Designed collaboratively by the Block Research Group at ETH Zurich and Zaha Hadid Architects Computation and Design Group, this footbridge brings together the best of old masonry techniques and new computational technology to create a whole new future of concrete. The project, called Striatus, is made from 3D-printed sections that fit together in a self-supporting structure, giving it a whole range of environmental advantages like reducing waste and simplifying recycling.
The 16-metre-by-12-metre footbridge is the first of its kind in the world, with 53 concrete blocks slotting beside each other to form the bridge’s sweeping arches and base. Drawing on structural principles seen in stone bridges in Ancient Rome and brick vaults in Ancient Egypt, the pieces are shaped and arranged to direct the forces acting on the bridge towards its footing via compression, creating a geometrically stable structure. Researchers at ETH Zurich also worked with Incremental3D and Holcim to develop specialised 3D-printing technology and concrete ink so that the fundamental elements of the material run at a right angle to the flow of compression, helping the concrete pieces press together more securely. This careful design means that Striatus is able to hold its shape and support pedestrians crossing it without the mortar, steel, or post-tensioning tendons usually needed to secure concrete structures.
This new method of building with concrete is not only technically impressive, but also environmentally friendly. Traditional reinforcement work for concrete structures uses more resources and gives off a lot of carbon emissions, which the methods behind Striatus are able to avoid. The footbridge can also be removed in ecologically responsible ways if it is no longer useful: the blocks can be disassembled and rebuilt, allowing the bridge to be reused at a different location, and if there’s nowhere for it to go, the concrete can be easily recycled because it hasn’t been combined with other materials. What’s most impressive about Striatus, however, is that it is just the beginning. With this proof of concept, ETH Zurich are already working on an unreinforced flooring system that will allows us to construct high-rise buildings more sustainably. That could be a huge shake-up for the construction industry, which is notoriously one of the world’s biggest polluters.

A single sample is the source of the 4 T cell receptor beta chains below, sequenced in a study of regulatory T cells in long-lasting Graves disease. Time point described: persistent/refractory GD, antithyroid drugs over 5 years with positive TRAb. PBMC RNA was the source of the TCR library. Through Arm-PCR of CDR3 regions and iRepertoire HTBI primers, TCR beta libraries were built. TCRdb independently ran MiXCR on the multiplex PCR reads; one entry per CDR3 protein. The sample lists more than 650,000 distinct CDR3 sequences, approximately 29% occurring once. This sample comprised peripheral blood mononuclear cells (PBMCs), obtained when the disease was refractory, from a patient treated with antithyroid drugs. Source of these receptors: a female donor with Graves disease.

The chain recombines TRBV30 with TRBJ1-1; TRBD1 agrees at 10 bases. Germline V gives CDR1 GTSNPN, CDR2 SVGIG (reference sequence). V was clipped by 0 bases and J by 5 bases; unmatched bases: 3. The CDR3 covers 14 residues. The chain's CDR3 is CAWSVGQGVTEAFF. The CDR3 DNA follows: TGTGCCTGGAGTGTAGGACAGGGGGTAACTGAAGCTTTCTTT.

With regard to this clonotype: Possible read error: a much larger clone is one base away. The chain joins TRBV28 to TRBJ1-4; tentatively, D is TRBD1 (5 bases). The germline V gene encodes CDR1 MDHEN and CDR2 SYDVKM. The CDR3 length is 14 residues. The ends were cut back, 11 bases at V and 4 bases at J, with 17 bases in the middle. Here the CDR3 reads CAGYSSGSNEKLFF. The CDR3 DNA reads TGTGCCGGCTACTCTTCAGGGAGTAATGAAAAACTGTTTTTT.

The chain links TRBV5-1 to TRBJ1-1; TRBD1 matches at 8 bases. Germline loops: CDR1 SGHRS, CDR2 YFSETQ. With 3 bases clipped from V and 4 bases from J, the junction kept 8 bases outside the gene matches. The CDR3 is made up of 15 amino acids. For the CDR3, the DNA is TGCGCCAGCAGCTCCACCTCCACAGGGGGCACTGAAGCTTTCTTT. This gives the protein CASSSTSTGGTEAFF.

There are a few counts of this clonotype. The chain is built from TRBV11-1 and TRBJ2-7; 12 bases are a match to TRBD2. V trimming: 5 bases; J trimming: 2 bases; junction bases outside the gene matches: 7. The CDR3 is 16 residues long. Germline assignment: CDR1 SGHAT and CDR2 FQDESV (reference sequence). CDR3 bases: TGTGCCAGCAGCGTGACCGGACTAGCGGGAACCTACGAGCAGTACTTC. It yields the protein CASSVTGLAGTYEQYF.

Striatus is currently in the Giardini della Marinaressa public park in Venice as part of the 2021 Venice Architecture Biennale but, thanks to its portability, the footbridge will be taken apart in November and relocated to an as-yet-undecided new home. It’s a conscious design that could serve as the blueprint for the future of concrete, using the best of new technology, old techniques, and creative mathematical thinking.
For more sustainable architecture by Zaha Hadid Architects, check out our article on their recent work on the Tower C business hub in Shenzhen, China.
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